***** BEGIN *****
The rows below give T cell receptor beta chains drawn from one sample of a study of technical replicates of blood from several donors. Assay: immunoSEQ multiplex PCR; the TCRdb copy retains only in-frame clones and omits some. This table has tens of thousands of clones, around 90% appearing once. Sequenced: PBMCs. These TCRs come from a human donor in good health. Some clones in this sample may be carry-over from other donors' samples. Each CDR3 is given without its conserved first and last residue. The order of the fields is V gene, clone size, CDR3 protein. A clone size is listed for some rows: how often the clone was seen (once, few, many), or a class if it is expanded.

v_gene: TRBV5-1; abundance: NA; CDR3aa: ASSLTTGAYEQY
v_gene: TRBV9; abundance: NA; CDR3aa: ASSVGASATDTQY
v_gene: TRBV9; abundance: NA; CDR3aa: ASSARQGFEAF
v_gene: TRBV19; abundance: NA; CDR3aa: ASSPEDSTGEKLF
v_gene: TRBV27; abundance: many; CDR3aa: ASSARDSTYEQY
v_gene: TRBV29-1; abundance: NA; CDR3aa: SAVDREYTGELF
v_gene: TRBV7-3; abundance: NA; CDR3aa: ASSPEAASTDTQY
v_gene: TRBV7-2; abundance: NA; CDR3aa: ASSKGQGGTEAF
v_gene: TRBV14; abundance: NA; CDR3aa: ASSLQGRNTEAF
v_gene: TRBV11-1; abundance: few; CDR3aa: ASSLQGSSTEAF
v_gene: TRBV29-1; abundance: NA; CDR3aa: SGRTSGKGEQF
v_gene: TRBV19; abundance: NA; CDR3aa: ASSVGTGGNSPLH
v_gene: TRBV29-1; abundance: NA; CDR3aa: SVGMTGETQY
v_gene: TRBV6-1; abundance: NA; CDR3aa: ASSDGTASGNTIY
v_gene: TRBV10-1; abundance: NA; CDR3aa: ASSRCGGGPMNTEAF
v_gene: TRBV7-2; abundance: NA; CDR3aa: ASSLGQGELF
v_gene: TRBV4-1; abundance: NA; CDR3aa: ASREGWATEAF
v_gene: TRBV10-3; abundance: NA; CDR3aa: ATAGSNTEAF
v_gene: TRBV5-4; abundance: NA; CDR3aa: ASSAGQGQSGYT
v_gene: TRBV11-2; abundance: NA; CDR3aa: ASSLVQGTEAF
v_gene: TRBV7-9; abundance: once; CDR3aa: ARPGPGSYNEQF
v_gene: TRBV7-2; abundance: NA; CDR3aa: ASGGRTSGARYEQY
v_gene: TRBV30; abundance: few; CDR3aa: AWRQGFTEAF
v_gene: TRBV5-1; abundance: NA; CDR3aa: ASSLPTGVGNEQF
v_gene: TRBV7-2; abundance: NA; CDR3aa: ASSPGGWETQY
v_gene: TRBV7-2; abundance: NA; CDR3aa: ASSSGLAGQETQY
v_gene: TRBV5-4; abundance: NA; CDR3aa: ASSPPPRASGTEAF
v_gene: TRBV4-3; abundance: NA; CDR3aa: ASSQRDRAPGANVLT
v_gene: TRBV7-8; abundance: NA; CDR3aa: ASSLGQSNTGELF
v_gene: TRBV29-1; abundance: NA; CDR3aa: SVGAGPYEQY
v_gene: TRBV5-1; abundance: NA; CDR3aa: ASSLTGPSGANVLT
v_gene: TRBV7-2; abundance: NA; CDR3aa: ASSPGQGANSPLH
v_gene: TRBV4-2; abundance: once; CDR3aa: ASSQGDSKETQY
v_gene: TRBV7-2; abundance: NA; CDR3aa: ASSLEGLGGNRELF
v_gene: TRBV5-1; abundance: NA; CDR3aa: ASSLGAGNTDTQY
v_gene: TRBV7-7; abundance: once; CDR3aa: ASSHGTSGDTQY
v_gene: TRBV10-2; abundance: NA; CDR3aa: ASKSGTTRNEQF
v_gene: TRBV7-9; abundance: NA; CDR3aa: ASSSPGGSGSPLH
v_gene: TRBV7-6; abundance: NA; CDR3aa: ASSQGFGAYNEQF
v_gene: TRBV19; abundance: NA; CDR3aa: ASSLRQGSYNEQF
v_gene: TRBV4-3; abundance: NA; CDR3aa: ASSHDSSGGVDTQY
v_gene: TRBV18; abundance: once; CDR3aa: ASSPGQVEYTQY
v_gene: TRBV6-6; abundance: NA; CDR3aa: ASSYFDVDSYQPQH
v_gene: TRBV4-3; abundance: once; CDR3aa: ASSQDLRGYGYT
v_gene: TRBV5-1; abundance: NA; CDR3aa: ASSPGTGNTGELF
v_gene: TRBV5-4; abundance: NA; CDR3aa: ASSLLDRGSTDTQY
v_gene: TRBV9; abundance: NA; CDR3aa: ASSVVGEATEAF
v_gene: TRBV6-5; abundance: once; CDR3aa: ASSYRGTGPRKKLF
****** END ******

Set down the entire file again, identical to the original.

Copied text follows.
The rows below give T cell receptor beta chains drawn from one sample of a study of technical replicates of blood from several donors. Assay: immunoSEQ multiplex PCR; the TCRdb copy retains only in-frame clones and omits some. This table has tens of thousands of clones, around 90% appearing once. Sequenced: PBMCs. These TCRs come from a human donor in good health. Some clones in this sample may be carry-over from other donors' samples. Each CDR3 is given without its conserved first and last residue. The order of the fields is V gene, clone size, CDR3 protein. A clone size is listed for some rows: how often the clone was seen (once, few, many), or a class if it is expanded.

v_gene: TRBV5-1; abundance: NA; CDR3aa: ASSLTTGAYEQY
v_gene: TRBV9; abundance: NA; CDR3aa: ASSVGASATDTQY
v_gene: TRBV9; abundance: NA; CDR3aa: ASSARQGFEAF
v_gene: TRBV19; abundance: NA; CDR3aa: ASSPEDSTGEKLF
v_gene: TRBV27; abundance: many; CDR3aa: ASSARDSTYEQY
v_gene: TRBV29-1; abundance: NA; CDR3aa: SAVDREYTGELF
v_gene: TRBV7-3; abundance: NA; CDR3aa: ASSPEAASTDTQY
v_gene: TRBV7-2; abundance: NA; CDR3aa: ASSKGQGGTEAF
v_gene: TRBV14; abundance: NA; CDR3aa: ASSLQGRNTEAF
v_gene: TRBV11-1; abundance: few; CDR3aa: ASSLQGSSTEAF
v_gene: TRBV29-1; abundance: NA; CDR3aa: SGRTSGKGEQF
v_gene: TRBV19; abundance: NA; CDR3aa: ASSVGTGGNSPLH
v_gene: TRBV29-1; abundance: NA; CDR3aa: SVGMTGETQY
v_gene: TRBV6-1; abundance: NA; CDR3aa: ASSDGTASGNTIY
v_gene: TRBV10-1; abundance: NA; CDR3aa: ASSRCGGGPMNTEAF
v_gene: TRBV7-2; abundance: NA; CDR3aa: ASSLGQGELF
v_gene: TRBV4-1; abundance: NA; CDR3aa: ASREGWATEAF
v_gene: TRBV10-3; abundance: NA; CDR3aa: ATAGSNTEAF
v_gene: TRBV5-4; abundance: NA; CDR3aa: ASSAGQGQSGYT
v_gene: TRBV11-2; abundance: NA; CDR3aa: ASSLVQGTEAF
v_gene: TRBV7-9; abundance: once; CDR3aa: ARPGPGSYNEQF
v_gene: TRBV7-2; abundance: NA; CDR3aa: ASGGRTSGARYEQY
v_gene: TRBV30; abundance: few; CDR3aa: AWRQGFTEAF
v_gene: TRBV5-1; abundance: NA; CDR3aa: ASSLPTGVGNEQF
v_gene: TRBV7-2; abundance: NA; CDR3aa: ASSPGGWETQY
v_gene: TRBV7-2; abundance: NA; CDR3aa: ASSSGLAGQETQY
v_gene: TRBV5-4; abundance: NA; CDR3aa: ASSPPPRASGTEAF
v_gene: TRBV4-3; abundance: NA; CDR3aa: ASSQRDRAPGANVLT
v_gene: TRBV7-8; abundance: NA; CDR3aa: ASSLGQSNTGELF
v_gene: TRBV29-1; abundance: NA; CDR3aa: SVGAGPYEQY
v_gene: TRBV5-1; abundance: NA; CDR3aa: ASSLTGPSGANVLT
v_gene: TRBV7-2; abundance: NA; CDR3aa: ASSPGQGANSPLH
v_gene: TRBV4-2; abundance: once; CDR3aa: ASSQGDSKETQY
v_gene: TRBV7-2; abundance: NA; CDR3aa: ASSLEGLGGNRELF
v_gene: TRBV5-1; abundance: NA; CDR3aa: ASSLGAGNTDTQY
v_gene: TRBV7-7; abundance: once; CDR3aa: ASSHGTSGDTQY
v_gene: TRBV10-2; abundance: NA; CDR3aa: ASKSGTTRNEQF
v_gene: TRBV7-9; abundance: NA; CDR3aa: ASSSPGGSGSPLH
v_gene: TRBV7-6; abundance: NA; CDR3aa: ASSQGFGAYNEQF
v_gene: TRBV19; abundance: NA; CDR3aa: ASSLRQGSYNEQF
v_gene: TRBV4-3; abundance: NA; CDR3aa: ASSHDSSGGVDTQY
v_gene: TRBV18; abundance: once; CDR3aa: ASSPGQVEYTQY
v_gene: TRBV6-6; abundance: NA; CDR3aa: ASSYFDVDSYQPQH
v_gene: TRBV4-3; abundance: once; CDR3aa: ASSQDLRGYGYT
v_gene: TRBV5-1; abundance: NA; CDR3aa: ASSPGTGNTGELF
v_gene: TRBV5-4; abundance: NA; CDR3aa: ASSLLDRGSTDTQY
v_gene: TRBV9; abundance: NA; CDR3aa: ASSVVGEATEAF
v_gene: TRBV6-5; abundance: once; CDR3aa: ASSYRGTGPRKKLF